I thought the speech by Hilary Benn was very touching; I thank him for giving it.
I want to talk about an incident in my life that connected me to the first world war. On Friday
As I came out of St George’s, a very old lady was weeping quietly on the far side of the road. I had not noticed her in the funeral, but she might have been there. I crossed the road and spoke to her. I think I said, “The soldier is out of his pain now, you know.” She looked up at me and replied, “You don’t understand.” To be honest, I was somewhat irked by that comment, as I was with my soldier when he died and I was grieving, too. I must have shown unworthy irritation to her, because she said, “No, you really don’t understand.” I remember asking her why, and she said something like, “When I was a young girl, I stood where I am now and watched 800 young local boys of the 6th Cheshires go into that church. I knew many of them. That must have been in 1915. They went off to the war. When they came back home there were only enough of them to fill three pews in that church.”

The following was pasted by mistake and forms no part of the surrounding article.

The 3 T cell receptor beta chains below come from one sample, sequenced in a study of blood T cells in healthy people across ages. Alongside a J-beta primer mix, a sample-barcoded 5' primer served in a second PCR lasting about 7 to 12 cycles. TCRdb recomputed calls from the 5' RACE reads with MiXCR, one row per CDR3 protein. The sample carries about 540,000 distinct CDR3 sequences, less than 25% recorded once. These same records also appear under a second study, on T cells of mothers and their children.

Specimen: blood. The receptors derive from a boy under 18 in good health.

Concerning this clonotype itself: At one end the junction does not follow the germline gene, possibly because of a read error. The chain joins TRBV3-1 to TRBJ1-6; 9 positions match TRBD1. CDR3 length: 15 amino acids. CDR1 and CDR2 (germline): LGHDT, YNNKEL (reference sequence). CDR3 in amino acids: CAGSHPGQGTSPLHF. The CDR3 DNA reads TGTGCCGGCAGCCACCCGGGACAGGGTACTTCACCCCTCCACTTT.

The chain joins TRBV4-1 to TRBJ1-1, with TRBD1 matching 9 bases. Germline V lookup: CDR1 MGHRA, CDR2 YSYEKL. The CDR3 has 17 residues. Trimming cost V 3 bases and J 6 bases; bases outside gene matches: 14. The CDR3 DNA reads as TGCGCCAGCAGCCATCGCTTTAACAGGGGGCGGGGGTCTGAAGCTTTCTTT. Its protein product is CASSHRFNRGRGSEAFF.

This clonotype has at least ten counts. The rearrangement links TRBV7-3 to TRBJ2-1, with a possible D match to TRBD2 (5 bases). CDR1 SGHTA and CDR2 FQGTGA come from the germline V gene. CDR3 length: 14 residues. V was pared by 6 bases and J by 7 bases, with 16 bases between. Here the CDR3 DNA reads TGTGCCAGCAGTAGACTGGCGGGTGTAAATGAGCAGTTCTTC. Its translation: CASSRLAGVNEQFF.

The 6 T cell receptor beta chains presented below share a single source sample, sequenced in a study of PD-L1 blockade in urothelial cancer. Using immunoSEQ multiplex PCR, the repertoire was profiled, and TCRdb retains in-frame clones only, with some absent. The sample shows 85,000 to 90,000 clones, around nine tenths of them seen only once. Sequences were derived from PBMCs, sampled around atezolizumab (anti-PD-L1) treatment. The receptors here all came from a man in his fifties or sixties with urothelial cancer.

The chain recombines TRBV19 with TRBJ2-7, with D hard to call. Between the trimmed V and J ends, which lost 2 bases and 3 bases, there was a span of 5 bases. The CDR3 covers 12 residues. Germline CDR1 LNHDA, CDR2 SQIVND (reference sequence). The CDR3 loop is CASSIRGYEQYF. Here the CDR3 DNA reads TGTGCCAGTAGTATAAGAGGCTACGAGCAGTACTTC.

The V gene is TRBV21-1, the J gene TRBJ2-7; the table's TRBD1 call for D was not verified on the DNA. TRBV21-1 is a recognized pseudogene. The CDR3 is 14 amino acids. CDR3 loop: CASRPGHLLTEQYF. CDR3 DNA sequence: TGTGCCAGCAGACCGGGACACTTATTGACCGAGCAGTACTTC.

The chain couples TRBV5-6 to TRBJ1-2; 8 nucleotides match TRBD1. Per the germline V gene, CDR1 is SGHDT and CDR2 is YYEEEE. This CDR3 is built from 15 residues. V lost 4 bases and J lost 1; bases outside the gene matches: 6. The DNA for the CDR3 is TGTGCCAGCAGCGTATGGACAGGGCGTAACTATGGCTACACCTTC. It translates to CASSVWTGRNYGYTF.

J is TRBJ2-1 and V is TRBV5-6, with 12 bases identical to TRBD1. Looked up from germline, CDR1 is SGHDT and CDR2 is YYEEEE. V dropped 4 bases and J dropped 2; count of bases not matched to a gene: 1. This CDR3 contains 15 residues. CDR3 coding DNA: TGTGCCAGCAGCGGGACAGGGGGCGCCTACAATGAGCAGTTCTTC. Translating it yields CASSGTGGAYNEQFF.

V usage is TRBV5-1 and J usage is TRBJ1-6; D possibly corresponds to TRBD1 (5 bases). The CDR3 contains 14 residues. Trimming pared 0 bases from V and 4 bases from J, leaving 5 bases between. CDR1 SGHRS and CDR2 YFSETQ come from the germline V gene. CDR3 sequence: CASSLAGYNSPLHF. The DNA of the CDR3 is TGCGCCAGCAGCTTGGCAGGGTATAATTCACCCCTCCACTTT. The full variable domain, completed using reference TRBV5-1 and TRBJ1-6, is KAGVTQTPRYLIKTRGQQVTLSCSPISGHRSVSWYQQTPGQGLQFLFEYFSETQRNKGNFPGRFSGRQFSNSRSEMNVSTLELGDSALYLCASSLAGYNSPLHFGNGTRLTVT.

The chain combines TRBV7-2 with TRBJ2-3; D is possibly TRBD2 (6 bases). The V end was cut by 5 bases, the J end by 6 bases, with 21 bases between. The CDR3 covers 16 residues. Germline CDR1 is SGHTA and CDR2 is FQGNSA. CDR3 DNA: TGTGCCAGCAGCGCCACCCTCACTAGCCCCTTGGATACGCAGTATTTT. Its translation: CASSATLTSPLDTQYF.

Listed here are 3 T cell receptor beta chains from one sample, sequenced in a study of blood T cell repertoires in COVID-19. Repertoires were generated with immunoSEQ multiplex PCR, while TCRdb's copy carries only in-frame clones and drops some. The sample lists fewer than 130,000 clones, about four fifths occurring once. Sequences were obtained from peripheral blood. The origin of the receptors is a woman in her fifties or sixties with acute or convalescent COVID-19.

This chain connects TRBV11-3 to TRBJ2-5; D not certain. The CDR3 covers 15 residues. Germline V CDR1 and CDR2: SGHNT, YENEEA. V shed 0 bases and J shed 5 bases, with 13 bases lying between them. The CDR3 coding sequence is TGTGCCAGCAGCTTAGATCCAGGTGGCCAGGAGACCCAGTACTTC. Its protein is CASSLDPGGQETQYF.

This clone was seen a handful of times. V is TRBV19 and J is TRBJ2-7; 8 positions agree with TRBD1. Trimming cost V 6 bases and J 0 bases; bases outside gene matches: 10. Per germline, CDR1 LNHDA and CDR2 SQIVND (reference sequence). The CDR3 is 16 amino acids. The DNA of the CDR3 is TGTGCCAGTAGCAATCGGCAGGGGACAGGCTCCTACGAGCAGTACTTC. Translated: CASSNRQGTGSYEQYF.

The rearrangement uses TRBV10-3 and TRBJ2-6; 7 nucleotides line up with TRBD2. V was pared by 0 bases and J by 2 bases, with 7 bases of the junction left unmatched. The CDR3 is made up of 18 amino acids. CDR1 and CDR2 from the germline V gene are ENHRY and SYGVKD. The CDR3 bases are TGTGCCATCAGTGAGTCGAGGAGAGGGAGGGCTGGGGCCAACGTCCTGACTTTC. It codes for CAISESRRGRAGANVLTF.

That brought me up short. That lady was recalling hundreds of boys who certainly did not want to die in battle—battles such as the Somme, where, as we all recall, 19,240 of our soldiers died on the first day alone. Those soldiers had very little choice. Of course, we must remember them, but personally I always remember everyone, soldiers and civilians, killed in conflict, and right now I am remembering every day the soldiers, the girls and the one boy killed at Ballykelly on